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The Gift: The Form and Reason for Exchange in Archaic Societies Paperback – August 17, 2000


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Product Details

  • Paperback: 184 pages
  • Publisher: W. W. Norton & Company (August 17, 2000)
  • Language: English
  • ISBN-10: 039332043X
  • ISBN-13: 978-0393320435
  • Product Dimensions: 8.3 x 5.5 x 0.5 inches
  • Shipping Weight: 5.6 ounces (View shipping rates and policies)
  • Average Customer Review: 4.0 out of 5 stars  See all reviews (12 customer reviews)
  • Amazon Best Sellers Rank: #51,308 in Books (See Top 100 in Books)

Editorial Reviews

Review

'The Gift is quite undeniably the masterwork of Marcel Mauss, his most justly famous writing, and the work whose influence has been the deepest.' - Claude Lévi-Strauss --This text refers to the Hardcover edition.

Language Notes

Text: English, French (translation) --This text refers to an out of print or unavailable edition of this title.

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Most Helpful Customer Reviews

35 of 36 people found the following review helpful By A Customer on January 31, 2002
Format: Paperback
In his The Gift, Marcel Mauss attempts to explain and understand gifts in primitive societies. Mauss first decides to show that the motives behind giving gifts are more complicated than commonly believed to be. In modern day society, gifts are often thought of as something given out of good will and without the expectance of something in return. Mauss shows us that in many tribal and native cultures, this is not necessarily true. In discussing the Maori, he says, "They had a kind of exchange system, or rather one of giving presents that must ultimately either be reciprocated or given back" (10). The principle of gift giving is governed by the concept of mana, which is the authority, honor, and prestige derived from the wealth and glory of being a superior gift giver. One must give gifts in order to maintain and increase mana and reciprocates them in order to prevent oneself from losing it. The obligations to give and receive are both very important. To reject a gift leads to two problems. Initially, Mauss states that to do so "is to reject the bond of alliance and commonality" (13). To reject such an important bond in a society that so heavily values communal identity is "tantamount to declaring war" (13). The second problem is that of losing mana and being viewed as afraid to accept gifts because one is unable to reciprocate them. The concept of gift giving as one that has the motives of power and authority involved displaces the common belief of gift giving. Durkheim's influence on Mauss is apparent in Mauss' discussion of the contract and sacred qualities.Read more ›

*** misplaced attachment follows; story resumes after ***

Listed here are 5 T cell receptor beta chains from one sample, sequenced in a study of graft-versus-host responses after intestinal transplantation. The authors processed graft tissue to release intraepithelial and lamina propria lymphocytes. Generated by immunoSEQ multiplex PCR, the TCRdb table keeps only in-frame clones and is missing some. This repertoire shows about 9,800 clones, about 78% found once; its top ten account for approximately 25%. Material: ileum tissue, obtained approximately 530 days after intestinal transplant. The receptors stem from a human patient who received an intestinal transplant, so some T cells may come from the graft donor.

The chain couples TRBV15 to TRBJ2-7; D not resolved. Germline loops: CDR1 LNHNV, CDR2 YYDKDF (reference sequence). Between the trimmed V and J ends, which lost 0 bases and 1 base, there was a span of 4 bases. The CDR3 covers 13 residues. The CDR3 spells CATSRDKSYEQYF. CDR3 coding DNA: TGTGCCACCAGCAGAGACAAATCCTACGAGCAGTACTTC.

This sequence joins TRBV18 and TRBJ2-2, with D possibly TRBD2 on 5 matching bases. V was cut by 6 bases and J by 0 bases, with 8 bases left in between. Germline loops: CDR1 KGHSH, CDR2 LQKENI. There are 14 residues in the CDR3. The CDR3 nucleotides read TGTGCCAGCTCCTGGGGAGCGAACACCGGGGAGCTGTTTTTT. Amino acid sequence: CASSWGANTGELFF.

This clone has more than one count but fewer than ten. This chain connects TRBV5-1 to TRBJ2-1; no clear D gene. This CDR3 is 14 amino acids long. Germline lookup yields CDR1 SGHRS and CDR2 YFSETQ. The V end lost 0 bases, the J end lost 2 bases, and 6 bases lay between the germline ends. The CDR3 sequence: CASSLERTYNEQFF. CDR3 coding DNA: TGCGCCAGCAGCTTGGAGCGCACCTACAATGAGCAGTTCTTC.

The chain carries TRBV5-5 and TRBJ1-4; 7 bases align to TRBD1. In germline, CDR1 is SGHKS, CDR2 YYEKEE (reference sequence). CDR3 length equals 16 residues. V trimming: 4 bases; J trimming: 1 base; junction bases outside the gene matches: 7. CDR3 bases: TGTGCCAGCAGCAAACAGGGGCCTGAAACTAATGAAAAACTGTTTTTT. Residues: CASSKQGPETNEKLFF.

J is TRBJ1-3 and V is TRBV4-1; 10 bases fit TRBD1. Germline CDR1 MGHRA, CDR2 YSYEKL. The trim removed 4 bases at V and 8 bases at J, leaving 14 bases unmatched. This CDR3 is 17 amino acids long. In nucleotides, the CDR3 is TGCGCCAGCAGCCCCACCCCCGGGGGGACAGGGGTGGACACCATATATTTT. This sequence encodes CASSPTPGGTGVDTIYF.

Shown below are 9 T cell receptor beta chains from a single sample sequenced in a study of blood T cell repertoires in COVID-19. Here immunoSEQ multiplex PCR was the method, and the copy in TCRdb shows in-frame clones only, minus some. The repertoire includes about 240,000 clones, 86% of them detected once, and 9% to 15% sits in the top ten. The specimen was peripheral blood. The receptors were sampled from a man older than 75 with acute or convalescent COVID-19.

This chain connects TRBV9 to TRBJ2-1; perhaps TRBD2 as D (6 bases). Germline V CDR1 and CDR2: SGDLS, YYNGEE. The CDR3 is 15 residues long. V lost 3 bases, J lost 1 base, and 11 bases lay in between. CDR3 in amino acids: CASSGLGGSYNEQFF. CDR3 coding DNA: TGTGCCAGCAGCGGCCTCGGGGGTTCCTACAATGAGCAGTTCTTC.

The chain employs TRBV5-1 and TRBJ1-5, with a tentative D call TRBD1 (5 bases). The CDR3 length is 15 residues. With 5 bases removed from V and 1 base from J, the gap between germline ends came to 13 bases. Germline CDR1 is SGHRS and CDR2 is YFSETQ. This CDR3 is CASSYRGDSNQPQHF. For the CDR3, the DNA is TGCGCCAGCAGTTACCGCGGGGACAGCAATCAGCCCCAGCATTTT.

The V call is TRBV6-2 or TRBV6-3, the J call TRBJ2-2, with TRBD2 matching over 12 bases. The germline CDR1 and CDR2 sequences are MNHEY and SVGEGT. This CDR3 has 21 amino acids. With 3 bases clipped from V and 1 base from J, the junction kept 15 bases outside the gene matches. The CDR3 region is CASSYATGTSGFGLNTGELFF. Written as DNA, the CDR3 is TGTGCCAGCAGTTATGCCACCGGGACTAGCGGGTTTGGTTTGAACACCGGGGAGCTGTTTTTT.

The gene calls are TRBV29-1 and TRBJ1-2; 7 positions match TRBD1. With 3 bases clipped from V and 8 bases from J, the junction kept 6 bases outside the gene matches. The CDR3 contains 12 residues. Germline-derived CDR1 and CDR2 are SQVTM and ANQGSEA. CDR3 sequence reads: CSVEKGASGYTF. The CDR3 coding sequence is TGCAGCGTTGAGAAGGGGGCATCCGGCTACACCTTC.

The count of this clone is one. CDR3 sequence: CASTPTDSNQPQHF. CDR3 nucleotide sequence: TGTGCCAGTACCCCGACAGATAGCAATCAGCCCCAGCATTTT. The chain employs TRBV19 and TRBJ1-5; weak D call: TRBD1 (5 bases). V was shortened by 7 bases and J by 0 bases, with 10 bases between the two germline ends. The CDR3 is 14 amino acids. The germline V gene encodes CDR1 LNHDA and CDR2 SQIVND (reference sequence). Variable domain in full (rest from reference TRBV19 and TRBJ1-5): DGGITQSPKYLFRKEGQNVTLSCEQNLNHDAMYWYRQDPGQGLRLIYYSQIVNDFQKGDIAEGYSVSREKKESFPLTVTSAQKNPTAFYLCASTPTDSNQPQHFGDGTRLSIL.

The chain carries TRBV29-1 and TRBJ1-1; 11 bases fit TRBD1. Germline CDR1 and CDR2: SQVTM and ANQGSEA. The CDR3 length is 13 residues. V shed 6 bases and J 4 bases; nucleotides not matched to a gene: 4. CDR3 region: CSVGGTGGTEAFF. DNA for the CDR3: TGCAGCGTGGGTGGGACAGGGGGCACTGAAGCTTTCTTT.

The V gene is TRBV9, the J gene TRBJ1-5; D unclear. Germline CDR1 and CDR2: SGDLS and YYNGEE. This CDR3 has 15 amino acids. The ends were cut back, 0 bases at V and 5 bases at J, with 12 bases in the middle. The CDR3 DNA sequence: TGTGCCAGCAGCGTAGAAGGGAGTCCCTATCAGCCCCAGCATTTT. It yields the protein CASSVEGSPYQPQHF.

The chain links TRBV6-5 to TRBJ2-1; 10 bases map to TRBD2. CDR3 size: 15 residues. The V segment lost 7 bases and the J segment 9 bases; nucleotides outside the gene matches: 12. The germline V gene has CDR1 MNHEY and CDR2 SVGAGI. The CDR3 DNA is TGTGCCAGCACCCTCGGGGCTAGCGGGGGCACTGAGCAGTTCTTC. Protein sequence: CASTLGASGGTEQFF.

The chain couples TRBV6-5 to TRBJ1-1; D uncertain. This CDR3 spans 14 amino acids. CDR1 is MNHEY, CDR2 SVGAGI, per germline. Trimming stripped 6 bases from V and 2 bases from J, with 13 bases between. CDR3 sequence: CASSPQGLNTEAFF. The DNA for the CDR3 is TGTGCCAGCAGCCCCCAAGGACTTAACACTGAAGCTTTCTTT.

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21 of 22 people found the following review helpful By "petitb" on June 12, 2000
Format: Paperback
Mauss' book is a part sociological, part anthropological study of the practice of gift exchange. First, he explores the various forms this practice takes in distinct ethnographic settings. In each case, one catches a glimpse of what Mauss calls the 'total social fact': the notion that exchanging gifts signifies, beneath its voluntary and individualistic façade, a complex social affair. On the one hand, bonds of solidarity are created/maintained between implicated social groups; on the other, political relations of subordination (in which the donor often, if not always, occupies the dominant position) are reproduced/contested. Second, Mauss moves on to problematize the notion that the thing exchanged is merely an 'inert and lifeless object' and the synchronic view of gift exchange as a short-lived act devoid of temporality. Working his way through his ethnographic observations, Mauss unearths the historical dimension of the gift, which now appears to possess a 'spiritual' power irredemiably related to the donor and a historicity (and story) beyond the momentary encounter between donor and recipient. What follows from these two complementary arguments is that gift exchange, contrary to the individualistic notion that it merely involves the persons exchanging the gifts, establishes a wider social/political nexus, connecting the social groups the donor and recipient are members of. Finally, Mauss returns to the present and redeems the gift from its 'archaic' context to explore its potential as a social-democratic tool against 'unbridled' capitalist exchange.